I really like the concept of this one – it’s a sci-fi spin on The Room series style of game. The demo is very short, but I found every puzzle within it both satisfying and logical, and am intrigued by the smallest hints of the story. I’m always interested in a solid puzzler with no time limits and some nice window dressing, so I’ll definitely be checking this one out when it releases in a few days – whether I pick it up or not depends on if I feel the launch price is worth the 3-5 hours of play time the developers anticipate.

Tree House Survivors – Estimated Release Date TBA

I had saved this one for last, because I was probably the most excited about it, but it is – at best – half-baked. I actually think the graphical style is fantastic, but the tutorial is lacking (in fact, the store page tells you more than the tutorial seems to). The sheer number of people you have right off the bat is overwhelming, and no one is happy. It’s a frustrating place to have to start from. It looks like this is a solo dev project, and no where near being ready, so I’ll check back on it at a later date – possibly well after release – to see if they’ve managed to pull it off. Right now, it’s stuffed full of things that just don’t work right yet.

The Nope List – Steam Game Festival

With the impressive number of demos on offer during the Steam Game Festival, there was just no way to play everything that looked good, but boy, did I try. All told, I managed to download and play 30 demos during the 6 day long event.

The games in this post are ones that intrigued me enough to try out, but for one reason or another, didn’t quite grab me the way I had hoped. With one notable exception, I didn’t think any of these games were so deeply flawed as to be irredeemable – they just weren’t for me.

I previously wrote about the demos for BattleCakes, Lumberhill, and Paradise Killer, but decided to keep the rest all together in this post.

Anomaly Hunter – Estimated Release Date Q4 2020

A time-travel hidden object game that had me stumped more often than not. You’re tasked with finding the things that went wrong and fixing them, jumping back and forth in time to do so. Definitely could use a more robust hint system, especially at the start of the game when it relies far too much on the player comprehending how everything works. I like the idea, and there’s plenty of time for the devs to put some more polish on it.

Potentia – Estimated Release Date November 2020

I have been known to play a post-apocalyptic action adventure game a time or two, and I liked the look of this one. The environmental graphics so far are gorgeous, but the actual people inside the world are a little on the blocky side. The voice acting is downright awful, and the controls are not as smooth as I would like them to be. I died more times in the demo than I care to admit (apparently, fire hurts), but the saving grace for me is a piece of music that was part of a cut scene for the intro level was so beautiful and perfect. I’m not sure if I’ll buy the game, but I’m damn sure going to keep an eye out for the soundtrack.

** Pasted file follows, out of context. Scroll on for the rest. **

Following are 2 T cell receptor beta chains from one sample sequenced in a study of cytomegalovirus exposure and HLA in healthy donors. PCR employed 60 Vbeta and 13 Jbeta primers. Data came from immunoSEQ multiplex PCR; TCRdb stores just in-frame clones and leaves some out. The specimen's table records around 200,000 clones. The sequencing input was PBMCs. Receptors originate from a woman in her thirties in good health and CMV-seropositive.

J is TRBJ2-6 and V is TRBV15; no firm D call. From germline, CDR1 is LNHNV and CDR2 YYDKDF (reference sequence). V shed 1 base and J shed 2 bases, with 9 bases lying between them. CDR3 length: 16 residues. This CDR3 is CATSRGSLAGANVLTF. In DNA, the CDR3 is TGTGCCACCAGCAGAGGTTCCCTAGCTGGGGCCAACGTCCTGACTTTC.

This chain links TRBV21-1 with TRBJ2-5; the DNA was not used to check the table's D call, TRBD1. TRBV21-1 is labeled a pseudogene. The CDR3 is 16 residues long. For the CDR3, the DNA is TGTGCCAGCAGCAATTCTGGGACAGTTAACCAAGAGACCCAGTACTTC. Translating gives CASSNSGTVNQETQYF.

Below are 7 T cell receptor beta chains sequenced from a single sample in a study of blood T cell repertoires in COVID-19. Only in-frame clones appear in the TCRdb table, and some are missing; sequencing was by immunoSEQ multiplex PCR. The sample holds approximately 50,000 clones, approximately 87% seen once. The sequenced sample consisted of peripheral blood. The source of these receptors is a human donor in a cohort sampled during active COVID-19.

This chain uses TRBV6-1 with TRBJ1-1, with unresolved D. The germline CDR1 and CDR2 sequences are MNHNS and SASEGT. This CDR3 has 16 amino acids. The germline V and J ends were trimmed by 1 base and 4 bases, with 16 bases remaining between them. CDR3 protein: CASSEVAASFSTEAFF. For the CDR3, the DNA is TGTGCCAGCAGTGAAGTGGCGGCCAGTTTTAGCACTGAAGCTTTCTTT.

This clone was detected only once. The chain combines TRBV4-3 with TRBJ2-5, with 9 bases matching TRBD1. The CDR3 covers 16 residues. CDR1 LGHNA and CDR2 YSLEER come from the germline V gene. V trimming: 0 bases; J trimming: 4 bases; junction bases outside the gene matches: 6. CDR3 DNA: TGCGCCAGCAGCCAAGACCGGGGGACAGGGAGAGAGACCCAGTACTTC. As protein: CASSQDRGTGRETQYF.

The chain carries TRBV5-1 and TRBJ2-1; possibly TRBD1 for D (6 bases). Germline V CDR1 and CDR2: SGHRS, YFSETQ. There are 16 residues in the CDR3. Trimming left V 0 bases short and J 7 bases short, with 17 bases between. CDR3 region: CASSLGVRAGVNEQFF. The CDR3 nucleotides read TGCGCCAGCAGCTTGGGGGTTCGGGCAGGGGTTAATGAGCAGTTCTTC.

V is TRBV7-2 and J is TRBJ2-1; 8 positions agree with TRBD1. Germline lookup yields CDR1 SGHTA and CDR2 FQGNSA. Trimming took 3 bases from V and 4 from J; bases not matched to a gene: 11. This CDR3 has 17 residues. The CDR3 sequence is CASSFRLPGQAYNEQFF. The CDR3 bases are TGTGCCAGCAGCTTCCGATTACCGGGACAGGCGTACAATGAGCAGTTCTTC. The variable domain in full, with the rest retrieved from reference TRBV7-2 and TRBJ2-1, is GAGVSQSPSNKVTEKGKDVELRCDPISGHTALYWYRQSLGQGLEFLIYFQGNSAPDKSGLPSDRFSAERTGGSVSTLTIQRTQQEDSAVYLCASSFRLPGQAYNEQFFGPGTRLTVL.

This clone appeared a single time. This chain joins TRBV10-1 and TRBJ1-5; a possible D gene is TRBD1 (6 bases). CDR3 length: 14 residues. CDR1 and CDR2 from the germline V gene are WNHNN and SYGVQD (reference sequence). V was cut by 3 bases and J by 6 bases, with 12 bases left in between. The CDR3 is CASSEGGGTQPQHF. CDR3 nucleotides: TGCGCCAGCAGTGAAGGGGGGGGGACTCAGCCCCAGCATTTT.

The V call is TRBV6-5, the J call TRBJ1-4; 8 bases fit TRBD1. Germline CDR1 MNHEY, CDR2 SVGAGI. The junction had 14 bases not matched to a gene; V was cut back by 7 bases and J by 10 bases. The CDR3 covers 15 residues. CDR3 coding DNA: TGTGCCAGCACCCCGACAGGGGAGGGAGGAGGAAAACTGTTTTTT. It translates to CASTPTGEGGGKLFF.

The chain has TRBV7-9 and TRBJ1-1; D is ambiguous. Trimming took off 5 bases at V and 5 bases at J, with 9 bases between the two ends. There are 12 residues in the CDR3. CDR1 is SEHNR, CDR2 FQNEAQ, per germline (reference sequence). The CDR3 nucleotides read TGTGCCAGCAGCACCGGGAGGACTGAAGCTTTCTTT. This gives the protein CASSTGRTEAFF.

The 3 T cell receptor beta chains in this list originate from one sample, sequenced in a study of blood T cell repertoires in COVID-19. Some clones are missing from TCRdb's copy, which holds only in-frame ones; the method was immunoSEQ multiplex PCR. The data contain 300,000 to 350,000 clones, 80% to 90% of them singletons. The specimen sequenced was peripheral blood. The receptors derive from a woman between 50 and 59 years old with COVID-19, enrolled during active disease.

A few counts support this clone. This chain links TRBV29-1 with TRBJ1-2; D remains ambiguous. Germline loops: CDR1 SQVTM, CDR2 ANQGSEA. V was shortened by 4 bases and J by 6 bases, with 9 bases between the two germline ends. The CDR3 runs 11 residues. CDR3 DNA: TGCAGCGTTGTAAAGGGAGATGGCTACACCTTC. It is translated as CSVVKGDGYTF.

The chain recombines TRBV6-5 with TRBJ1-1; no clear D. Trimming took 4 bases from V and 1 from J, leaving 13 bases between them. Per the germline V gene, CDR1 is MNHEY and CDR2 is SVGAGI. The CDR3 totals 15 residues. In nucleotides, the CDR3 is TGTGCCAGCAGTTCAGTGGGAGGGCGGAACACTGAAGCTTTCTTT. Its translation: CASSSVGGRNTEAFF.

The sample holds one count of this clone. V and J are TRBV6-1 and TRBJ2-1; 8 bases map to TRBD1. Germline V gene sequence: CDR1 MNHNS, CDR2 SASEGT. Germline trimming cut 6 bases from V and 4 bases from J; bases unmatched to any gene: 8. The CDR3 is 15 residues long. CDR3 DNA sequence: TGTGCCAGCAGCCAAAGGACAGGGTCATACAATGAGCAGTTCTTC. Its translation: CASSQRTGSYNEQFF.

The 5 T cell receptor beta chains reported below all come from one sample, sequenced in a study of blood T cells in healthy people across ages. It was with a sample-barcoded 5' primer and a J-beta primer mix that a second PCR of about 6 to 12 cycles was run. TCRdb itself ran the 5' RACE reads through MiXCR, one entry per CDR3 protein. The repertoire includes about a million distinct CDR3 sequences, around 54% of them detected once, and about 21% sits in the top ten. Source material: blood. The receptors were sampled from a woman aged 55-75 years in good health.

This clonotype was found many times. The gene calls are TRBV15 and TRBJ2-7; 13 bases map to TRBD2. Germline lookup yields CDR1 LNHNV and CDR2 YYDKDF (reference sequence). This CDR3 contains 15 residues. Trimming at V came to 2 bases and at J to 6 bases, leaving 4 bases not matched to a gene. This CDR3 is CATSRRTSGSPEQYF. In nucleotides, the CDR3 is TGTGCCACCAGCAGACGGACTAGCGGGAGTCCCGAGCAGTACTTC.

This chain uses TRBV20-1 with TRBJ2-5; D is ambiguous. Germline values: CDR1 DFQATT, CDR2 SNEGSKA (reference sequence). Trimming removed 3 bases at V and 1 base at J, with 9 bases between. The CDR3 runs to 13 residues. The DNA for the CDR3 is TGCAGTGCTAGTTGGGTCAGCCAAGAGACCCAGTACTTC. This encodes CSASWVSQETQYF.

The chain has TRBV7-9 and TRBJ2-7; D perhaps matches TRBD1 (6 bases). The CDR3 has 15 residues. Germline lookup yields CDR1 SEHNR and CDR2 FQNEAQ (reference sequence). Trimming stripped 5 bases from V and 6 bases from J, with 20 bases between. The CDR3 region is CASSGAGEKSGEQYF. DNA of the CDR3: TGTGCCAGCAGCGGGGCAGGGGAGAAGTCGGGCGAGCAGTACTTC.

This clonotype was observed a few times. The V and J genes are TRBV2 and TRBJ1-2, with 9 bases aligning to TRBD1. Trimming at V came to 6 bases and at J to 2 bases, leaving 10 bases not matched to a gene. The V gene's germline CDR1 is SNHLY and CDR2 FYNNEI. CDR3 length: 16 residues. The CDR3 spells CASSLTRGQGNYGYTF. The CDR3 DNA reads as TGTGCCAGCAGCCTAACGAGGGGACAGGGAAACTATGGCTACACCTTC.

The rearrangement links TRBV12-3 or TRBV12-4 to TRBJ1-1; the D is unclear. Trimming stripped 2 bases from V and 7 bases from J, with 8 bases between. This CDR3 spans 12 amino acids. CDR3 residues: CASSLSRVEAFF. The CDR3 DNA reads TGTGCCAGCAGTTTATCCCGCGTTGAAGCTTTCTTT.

Model Builder – Estimated Release Date Q4 2020

I am absolutely not the target demographic for this one, but I just had to see it. Virtually building models is an idea that has so much potential for the right audience, and it seems to capture that pretty perfectly. You need to cut the pieces from the sprues, then put them together piece by piece, just like you would an actual model. It looks like the modeling desk enthusiasts would kill for, and I can see this just being a meditative experience for folks who love this sort of thing but don’t have the time, space, or money to be able to do the real thing.

Imagine Lifetimes – Estimated Release Date September 25, 2020

This one felt like more of an experience than a game, despite the inclusions of some clever mini-games in between making choices. I think the play through I did got stuck at the end, as all I could do was click the light on and off, but there didn’t seem to be any sort of progress after that point. Although the demo is supposed to have 9 different endings, I lacked any enthusiasm to go through the early stages of just blindly picking things more than once.

Grounded – Estimated Release Date July 28, 2020

I didn’t actually expect this one to blow my skirt up, but it’s absolutely visually stunning, and absolutely not the game play style I gravitate towards. If you’re a fan of first person melee combat, base building, and survival mechanics, though, this looks like it’s going to be a winner. I just got eaten by bugs because of course I did. I do have to give bonus points for the relatively in-depth accessibility options and the arachnophobia warning.

A Little Shop in Squirrel Town – Estimated Release Date August 6, 2020

This one gave me some Stardew Valley vibes, and I would have liked to check it out, but sadly, the demo wasn’t available in English (although according to the Steam page, the final game will be).

UEDI: Shadow of the Citadel – Estimated Release Date Q1 2021

I didn’t not like this one, it just felt kind of average. The movement controls were a little less tight than I wanted, the shooting was good enough, and I liked the aesthetic. But the writing (or translating, I’m not sure) wasn’t great, and there was nothing that made me desperately want to play more. I just felt like I was playing some pretty but generic shooter, and I didn’t much care about what was going on.